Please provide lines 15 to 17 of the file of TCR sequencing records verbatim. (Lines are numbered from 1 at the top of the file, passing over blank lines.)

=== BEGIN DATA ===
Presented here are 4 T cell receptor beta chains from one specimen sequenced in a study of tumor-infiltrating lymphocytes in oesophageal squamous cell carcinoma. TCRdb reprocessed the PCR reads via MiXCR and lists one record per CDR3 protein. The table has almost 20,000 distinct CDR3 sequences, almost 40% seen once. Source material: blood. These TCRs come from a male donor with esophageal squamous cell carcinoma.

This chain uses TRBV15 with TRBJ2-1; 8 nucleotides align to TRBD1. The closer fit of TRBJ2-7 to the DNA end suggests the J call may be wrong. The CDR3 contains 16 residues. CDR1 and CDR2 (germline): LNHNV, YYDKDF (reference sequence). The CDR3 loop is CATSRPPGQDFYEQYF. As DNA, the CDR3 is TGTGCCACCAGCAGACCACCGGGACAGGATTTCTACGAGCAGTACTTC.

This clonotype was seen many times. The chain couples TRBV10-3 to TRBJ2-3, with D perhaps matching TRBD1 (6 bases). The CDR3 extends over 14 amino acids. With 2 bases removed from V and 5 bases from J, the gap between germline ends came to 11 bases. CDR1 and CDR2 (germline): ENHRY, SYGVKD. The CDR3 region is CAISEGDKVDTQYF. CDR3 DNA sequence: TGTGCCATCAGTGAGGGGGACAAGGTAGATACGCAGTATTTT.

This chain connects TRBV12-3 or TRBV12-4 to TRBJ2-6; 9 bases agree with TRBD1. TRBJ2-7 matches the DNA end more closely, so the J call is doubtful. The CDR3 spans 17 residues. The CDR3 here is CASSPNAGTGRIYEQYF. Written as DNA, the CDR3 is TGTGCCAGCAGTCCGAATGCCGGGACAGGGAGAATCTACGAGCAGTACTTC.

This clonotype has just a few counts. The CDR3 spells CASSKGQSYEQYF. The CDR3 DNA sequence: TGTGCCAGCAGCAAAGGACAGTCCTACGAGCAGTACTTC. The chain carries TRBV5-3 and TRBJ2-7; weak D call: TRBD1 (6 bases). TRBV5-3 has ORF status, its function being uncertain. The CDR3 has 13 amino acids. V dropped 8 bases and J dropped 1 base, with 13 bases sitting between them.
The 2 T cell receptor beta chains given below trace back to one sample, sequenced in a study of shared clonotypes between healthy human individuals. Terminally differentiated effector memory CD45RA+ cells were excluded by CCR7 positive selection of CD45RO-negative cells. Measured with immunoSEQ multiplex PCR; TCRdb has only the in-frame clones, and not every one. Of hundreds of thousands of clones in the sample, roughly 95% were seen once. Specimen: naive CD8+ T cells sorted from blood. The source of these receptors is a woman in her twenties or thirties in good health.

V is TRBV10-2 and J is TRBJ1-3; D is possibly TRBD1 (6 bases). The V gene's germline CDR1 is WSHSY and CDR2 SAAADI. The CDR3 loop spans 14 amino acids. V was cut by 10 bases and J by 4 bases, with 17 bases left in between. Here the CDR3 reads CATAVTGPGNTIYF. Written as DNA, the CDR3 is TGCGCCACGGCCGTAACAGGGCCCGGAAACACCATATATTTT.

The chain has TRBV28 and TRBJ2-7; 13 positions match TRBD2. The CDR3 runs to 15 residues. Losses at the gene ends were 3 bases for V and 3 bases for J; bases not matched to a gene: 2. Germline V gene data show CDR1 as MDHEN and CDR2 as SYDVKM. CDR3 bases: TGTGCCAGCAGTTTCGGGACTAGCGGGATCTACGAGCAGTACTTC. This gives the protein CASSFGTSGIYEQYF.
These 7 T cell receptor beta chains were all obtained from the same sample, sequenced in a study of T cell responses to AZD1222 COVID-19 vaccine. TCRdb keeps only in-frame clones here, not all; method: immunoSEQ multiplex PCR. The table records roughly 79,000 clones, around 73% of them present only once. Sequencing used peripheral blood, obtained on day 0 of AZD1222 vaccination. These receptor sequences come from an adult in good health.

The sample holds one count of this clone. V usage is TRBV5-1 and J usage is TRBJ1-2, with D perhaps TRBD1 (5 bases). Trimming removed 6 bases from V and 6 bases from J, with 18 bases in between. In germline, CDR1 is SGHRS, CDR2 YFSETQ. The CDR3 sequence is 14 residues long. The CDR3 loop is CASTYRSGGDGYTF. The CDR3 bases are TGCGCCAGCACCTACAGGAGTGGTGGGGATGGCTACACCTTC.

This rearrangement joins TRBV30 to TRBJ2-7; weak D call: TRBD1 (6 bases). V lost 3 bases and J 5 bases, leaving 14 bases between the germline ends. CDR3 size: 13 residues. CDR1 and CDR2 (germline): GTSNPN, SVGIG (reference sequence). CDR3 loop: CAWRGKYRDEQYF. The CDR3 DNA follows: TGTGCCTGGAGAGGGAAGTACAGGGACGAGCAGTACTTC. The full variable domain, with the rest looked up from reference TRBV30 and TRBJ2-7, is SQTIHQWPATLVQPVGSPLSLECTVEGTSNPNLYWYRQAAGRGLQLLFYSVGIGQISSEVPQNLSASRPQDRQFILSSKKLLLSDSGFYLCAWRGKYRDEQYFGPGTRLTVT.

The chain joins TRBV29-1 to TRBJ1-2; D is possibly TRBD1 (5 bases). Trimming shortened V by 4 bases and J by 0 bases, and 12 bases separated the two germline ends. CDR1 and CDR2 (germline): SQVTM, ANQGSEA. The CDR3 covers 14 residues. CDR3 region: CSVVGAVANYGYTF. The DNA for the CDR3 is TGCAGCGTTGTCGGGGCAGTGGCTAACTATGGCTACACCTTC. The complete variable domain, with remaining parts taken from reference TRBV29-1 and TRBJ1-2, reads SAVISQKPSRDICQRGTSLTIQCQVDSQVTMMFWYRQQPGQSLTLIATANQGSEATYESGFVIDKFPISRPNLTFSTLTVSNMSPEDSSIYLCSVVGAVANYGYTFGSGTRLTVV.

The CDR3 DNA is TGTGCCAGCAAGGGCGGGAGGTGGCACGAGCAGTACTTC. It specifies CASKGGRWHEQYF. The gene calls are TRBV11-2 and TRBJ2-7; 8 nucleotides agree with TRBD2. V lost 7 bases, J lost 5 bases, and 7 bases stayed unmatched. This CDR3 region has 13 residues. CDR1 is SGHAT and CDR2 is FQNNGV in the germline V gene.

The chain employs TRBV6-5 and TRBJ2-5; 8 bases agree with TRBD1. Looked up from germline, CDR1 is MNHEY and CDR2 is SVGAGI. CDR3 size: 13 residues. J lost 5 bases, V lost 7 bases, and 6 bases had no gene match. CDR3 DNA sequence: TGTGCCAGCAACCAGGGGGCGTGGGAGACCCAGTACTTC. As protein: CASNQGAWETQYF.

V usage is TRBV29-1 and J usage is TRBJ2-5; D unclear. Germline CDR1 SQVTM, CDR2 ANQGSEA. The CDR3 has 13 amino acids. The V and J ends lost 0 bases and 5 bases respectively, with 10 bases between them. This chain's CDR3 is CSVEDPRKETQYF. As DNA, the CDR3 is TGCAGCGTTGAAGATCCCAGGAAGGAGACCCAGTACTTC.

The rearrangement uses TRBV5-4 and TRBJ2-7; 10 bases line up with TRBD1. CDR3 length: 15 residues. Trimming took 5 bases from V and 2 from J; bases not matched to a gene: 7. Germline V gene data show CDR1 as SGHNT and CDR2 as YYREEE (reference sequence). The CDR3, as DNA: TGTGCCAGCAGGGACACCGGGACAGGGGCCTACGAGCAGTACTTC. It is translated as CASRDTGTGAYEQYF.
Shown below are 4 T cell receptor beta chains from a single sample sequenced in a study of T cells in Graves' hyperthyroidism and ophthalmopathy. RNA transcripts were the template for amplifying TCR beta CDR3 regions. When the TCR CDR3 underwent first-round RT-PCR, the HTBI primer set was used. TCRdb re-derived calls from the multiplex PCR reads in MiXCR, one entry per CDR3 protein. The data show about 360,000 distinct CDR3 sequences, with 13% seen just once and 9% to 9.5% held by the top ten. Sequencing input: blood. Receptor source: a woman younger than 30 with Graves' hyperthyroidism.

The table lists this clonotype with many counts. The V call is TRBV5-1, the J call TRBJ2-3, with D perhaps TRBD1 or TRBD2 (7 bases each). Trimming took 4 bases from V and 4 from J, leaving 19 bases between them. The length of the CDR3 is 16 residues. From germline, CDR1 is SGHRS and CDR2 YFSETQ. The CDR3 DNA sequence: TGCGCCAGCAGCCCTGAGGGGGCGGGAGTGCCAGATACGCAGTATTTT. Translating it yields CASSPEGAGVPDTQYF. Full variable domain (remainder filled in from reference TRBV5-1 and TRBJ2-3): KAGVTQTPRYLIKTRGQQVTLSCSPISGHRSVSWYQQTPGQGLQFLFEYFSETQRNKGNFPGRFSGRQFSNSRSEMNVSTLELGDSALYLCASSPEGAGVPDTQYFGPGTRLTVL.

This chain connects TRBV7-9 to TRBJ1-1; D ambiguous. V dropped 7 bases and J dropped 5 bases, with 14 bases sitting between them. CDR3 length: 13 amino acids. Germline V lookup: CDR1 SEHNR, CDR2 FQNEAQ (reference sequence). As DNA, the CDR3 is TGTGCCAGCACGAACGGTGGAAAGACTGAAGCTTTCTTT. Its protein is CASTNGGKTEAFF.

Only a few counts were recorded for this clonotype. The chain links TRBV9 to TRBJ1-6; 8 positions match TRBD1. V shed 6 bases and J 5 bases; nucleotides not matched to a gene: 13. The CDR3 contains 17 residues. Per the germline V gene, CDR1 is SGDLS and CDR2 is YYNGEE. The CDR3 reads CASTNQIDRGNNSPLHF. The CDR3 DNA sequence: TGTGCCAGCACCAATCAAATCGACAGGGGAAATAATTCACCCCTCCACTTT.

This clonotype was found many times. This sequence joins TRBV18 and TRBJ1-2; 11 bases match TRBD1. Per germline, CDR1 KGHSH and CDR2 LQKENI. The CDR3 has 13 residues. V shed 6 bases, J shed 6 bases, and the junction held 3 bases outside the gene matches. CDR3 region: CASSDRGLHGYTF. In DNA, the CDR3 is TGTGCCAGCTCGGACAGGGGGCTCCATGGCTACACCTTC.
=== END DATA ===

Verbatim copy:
V usage is TRBV29-1 and J usage is TRBJ2-5; D unclear. Germline CDR1 SQVTM, CDR2 ANQGSEA. The CDR3 has 13 amino acids. The V and J ends lost 0 bases and 5 bases respectively, with 10 bases between them. This chain's CDR3 is CSVEDPRKETQYF. As DNA, the CDR3 is TGCAGCGTTGAAGATCCCAGGAAGGAGACCCAGTACTTC.

The rearrangement uses TRBV5-4 and TRBJ2-7; 10 bases line up with TRBD1. CDR3 length: 15 residues. Trimming took 5 bases from V and 2 from J; bases not matched to a gene: 7. Germline V gene data show CDR1 as SGHNT and CDR2 as YYREEE (reference sequence). The CDR3, as DNA: TGTGCCAGCAGGGACACCGGGACAGGGGCCTACGAGCAGTACTTC. It is translated as CASRDTGTGAYEQYF.
Shown below are 4 T cell receptor beta chains from a single sample sequenced in a study of T cells in Graves' hyperthyroidism and ophthalmopathy. RNA transcripts were the template for amplifying TCR beta CDR3 regions. When the TCR CDR3 underwent first-round RT-PCR, the HTBI primer set was used. TCRdb re-derived calls from the multiplex PCR reads in MiXCR, one entry per CDR3 protein. The data show about 360,000 distinct CDR3 sequences, with 13% seen just once and 9% to 9.5% held by the top ten. Sequencing input: blood. Receptor source: a woman younger than 30 with Graves' hyperthyroidism.